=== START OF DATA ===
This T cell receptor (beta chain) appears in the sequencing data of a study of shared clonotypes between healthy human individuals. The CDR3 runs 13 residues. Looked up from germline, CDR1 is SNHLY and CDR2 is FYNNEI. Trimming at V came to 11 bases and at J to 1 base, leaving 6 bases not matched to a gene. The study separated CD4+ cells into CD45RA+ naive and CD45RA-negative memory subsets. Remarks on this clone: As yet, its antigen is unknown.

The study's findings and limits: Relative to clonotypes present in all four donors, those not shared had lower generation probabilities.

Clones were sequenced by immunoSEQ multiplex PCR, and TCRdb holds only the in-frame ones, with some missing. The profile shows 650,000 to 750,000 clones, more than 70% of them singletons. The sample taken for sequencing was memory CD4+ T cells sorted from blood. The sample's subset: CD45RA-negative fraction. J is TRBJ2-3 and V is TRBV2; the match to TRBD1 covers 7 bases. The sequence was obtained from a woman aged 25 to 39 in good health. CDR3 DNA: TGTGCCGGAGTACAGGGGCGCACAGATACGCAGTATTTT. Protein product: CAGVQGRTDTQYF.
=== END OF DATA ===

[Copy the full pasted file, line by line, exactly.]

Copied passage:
This T cell receptor (beta chain) appears in the sequencing data of a study of shared clonotypes between healthy human individuals. The CDR3 runs 13 residues. Looked up from germline, CDR1 is SNHLY and CDR2 is FYNNEI. Trimming at V came to 11 bases and at J to 1 base, leaving 6 bases not matched to a gene. The study separated CD4+ cells into CD45RA+ naive and CD45RA-negative memory subsets. Remarks on this clone: As yet, its antigen is unknown.

The study's findings and limits: Relative to clonotypes present in all four donors, those not shared had lower generation probabilities.

Clones were sequenced by immunoSEQ multiplex PCR, and TCRdb holds only the in-frame ones, with some missing. The profile shows 650,000 to 750,000 clones, more than 70% of them singletons. The sample taken for sequencing was memory CD4+ T cells sorted from blood. The sample's subset: CD45RA-negative fraction. J is TRBJ2-3 and V is TRBV2; the match to TRBD1 covers 7 bases. The sequence was obtained from a woman aged 25 to 39 in good health. CDR3 DNA: TGTGCCGGAGTACAGGGGCGCACAGATACGCAGTATTTT. Protein product: CAGVQGRTDTQYF.